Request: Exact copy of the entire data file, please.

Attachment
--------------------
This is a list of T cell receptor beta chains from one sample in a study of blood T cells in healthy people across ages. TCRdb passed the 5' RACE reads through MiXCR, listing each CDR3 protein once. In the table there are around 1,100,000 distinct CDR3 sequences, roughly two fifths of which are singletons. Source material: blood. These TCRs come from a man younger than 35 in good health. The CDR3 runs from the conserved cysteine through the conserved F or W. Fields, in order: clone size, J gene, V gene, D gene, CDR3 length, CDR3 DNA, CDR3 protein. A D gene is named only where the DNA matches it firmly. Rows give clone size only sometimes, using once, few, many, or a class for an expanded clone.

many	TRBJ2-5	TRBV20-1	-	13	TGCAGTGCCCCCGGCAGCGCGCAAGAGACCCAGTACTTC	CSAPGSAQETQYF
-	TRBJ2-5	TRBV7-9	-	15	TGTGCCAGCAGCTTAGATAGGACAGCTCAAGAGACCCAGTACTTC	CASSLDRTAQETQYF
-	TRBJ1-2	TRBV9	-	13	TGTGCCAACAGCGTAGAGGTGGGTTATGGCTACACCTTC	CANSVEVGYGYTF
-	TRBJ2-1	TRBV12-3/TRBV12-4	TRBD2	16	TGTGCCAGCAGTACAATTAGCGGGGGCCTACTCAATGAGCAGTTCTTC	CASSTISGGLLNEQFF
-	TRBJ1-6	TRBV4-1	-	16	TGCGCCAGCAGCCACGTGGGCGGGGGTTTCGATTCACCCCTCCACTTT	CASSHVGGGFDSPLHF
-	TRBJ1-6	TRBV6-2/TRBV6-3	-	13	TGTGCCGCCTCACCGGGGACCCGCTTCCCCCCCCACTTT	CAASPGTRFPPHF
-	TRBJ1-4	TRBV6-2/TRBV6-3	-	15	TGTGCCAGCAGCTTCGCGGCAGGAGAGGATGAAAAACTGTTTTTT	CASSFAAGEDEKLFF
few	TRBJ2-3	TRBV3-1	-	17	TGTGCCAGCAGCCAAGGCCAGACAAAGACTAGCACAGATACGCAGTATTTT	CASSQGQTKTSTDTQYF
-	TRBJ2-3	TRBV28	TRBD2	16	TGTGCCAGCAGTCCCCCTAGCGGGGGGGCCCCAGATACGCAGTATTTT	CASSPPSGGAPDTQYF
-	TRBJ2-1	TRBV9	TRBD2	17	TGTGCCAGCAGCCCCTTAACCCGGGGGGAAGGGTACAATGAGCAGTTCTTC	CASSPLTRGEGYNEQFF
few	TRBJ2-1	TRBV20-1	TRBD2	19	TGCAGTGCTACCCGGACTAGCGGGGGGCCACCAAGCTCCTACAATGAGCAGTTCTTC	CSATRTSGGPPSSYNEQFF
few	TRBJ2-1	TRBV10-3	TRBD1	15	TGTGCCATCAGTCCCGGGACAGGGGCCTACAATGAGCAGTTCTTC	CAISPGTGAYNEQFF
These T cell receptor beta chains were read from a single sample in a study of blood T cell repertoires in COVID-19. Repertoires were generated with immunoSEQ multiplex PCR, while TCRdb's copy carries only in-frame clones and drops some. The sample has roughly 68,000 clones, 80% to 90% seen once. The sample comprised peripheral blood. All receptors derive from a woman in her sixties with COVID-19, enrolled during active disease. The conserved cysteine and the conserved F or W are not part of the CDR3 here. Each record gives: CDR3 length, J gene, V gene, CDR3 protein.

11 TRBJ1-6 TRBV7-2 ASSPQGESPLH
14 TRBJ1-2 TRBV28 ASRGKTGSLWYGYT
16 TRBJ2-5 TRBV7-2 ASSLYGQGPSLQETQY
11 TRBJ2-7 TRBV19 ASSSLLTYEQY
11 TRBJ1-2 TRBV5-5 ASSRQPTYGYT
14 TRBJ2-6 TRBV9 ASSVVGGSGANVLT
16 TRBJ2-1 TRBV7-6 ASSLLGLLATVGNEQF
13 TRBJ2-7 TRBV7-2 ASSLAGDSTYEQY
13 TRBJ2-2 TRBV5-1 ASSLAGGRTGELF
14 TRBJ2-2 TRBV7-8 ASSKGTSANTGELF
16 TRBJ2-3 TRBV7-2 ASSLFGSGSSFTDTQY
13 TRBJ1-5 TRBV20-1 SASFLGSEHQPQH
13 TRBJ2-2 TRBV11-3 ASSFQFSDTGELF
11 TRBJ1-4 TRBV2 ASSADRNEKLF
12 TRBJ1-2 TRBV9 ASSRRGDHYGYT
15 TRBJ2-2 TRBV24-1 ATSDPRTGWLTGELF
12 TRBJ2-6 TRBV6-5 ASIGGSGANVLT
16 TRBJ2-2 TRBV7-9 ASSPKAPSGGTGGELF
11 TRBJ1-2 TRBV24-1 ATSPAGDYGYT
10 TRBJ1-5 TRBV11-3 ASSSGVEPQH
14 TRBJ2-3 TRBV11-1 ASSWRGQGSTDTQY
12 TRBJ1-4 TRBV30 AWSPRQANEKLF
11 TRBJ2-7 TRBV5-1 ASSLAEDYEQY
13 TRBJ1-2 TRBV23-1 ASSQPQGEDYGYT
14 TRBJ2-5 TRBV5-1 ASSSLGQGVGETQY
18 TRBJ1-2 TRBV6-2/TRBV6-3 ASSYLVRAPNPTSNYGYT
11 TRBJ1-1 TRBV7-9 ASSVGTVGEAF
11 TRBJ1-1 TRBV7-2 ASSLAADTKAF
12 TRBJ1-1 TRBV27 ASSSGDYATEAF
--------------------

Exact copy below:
This is a list of T cell receptor beta chains from one sample in a study of blood T cells in healthy people across ages. TCRdb passed the 5' RACE reads through MiXCR, listing each CDR3 protein once. In the table there are around 1,100,000 distinct CDR3 sequences, roughly two fifths of which are singletons. Source material: blood. These TCRs come from a man younger than 35 in good health. The CDR3 runs from the conserved cysteine through the conserved F or W. Fields, in order: clone size, J gene, V gene, D gene, CDR3 length, CDR3 DNA, CDR3 protein. A D gene is named only where the DNA matches it firmly. Rows give clone size only sometimes, using once, few, many, or a class for an expanded clone.

many	TRBJ2-5	TRBV20-1	-	13	TGCAGTGCCCCCGGCAGCGCGCAAGAGACCCAGTACTTC	CSAPGSAQETQYF
-	TRBJ2-5	TRBV7-9	-	15	TGTGCCAGCAGCTTAGATAGGACAGCTCAAGAGACCCAGTACTTC	CASSLDRTAQETQYF
-	TRBJ1-2	TRBV9	-	13	TGTGCCAACAGCGTAGAGGTGGGTTATGGCTACACCTTC	CANSVEVGYGYTF
-	TRBJ2-1	TRBV12-3/TRBV12-4	TRBD2	16	TGTGCCAGCAGTACAATTAGCGGGGGCCTACTCAATGAGCAGTTCTTC	CASSTISGGLLNEQFF
-	TRBJ1-6	TRBV4-1	-	16	TGCGCCAGCAGCCACGTGGGCGGGGGTTTCGATTCACCCCTCCACTTT	CASSHVGGGFDSPLHF
-	TRBJ1-6	TRBV6-2/TRBV6-3	-	13	TGTGCCGCCTCACCGGGGACCCGCTTCCCCCCCCACTTT	CAASPGTRFPPHF
-	TRBJ1-4	TRBV6-2/TRBV6-3	-	15	TGTGCCAGCAGCTTCGCGGCAGGAGAGGATGAAAAACTGTTTTTT	CASSFAAGEDEKLFF
few	TRBJ2-3	TRBV3-1	-	17	TGTGCCAGCAGCCAAGGCCAGACAAAGACTAGCACAGATACGCAGTATTTT	CASSQGQTKTSTDTQYF
-	TRBJ2-3	TRBV28	TRBD2	16	TGTGCCAGCAGTCCCCCTAGCGGGGGGGCCCCAGATACGCAGTATTTT	CASSPPSGGAPDTQYF
-	TRBJ2-1	TRBV9	TRBD2	17	TGTGCCAGCAGCCCCTTAACCCGGGGGGAAGGGTACAATGAGCAGTTCTTC	CASSPLTRGEGYNEQFF
few	TRBJ2-1	TRBV20-1	TRBD2	19	TGCAGTGCTACCCGGACTAGCGGGGGGCCACCAAGCTCCTACAATGAGCAGTTCTTC	CSATRTSGGPPSSYNEQFF
few	TRBJ2-1	TRBV10-3	TRBD1	15	TGTGCCATCAGTCCCGGGACAGGGGCCTACAATGAGCAGTTCTTC	CAISPGTGAYNEQFF
These T cell receptor beta chains were read from a single sample in a study of blood T cell repertoires in COVID-19. Repertoires were generated with immunoSEQ multiplex PCR, while TCRdb's copy carries only in-frame clones and drops some. The sample has roughly 68,000 clones, 80% to 90% seen once. The sample comprised peripheral blood. All receptors derive from a woman in her sixties with COVID-19, enrolled during active disease. The conserved cysteine and the conserved F or W are not part of the CDR3 here. Each record gives: CDR3 length, J gene, V gene, CDR3 protein.

11 TRBJ1-6 TRBV7-2 ASSPQGESPLH
14 TRBJ1-2 TRBV28 ASRGKTGSLWYGYT
16 TRBJ2-5 TRBV7-2 ASSLYGQGPSLQETQY
11 TRBJ2-7 TRBV19 ASSSLLTYEQY
11 TRBJ1-2 TRBV5-5 ASSRQPTYGYT
14 TRBJ2-6 TRBV9 ASSVVGGSGANVLT
16 TRBJ2-1 TRBV7-6 ASSLLGLLATVGNEQF
13 TRBJ2-7 TRBV7-2 ASSLAGDSTYEQY
13 TRBJ2-2 TRBV5-1 ASSLAGGRTGELF
14 TRBJ2-2 TRBV7-8 ASSKGTSANTGELF
16 TRBJ2-3 TRBV7-2 ASSLFGSGSSFTDTQY
13 TRBJ1-5 TRBV20-1 SASFLGSEHQPQH
13 TRBJ2-2 TRBV11-3 ASSFQFSDTGELF
11 TRBJ1-4 TRBV2 ASSADRNEKLF
12 TRBJ1-2 TRBV9 ASSRRGDHYGYT
15 TRBJ2-2 TRBV24-1 ATSDPRTGWLTGELF
12 TRBJ2-6 TRBV6-5 ASIGGSGANVLT
16 TRBJ2-2 TRBV7-9 ASSPKAPSGGTGGELF
11 TRBJ1-2 TRBV24-1 ATSPAGDYGYT
10 TRBJ1-5 TRBV11-3 ASSSGVEPQH
14 TRBJ2-3 TRBV11-1 ASSWRGQGSTDTQY
12 TRBJ1-4 TRBV30 AWSPRQANEKLF
11 TRBJ2-7 TRBV5-1 ASSLAEDYEQY
13 TRBJ1-2 TRBV23-1 ASSQPQGEDYGYT
14 TRBJ2-5 TRBV5-1 ASSSLGQGVGETQY
18 TRBJ1-2 TRBV6-2/TRBV6-3 ASSYLVRAPNPTSNYGYT
11 TRBJ1-1 TRBV7-9 ASSVGTVGEAF
11 TRBJ1-1 TRBV7-2 ASSLAADTKAF
12 TRBJ1-1 TRBV27 ASSSGDYATEAF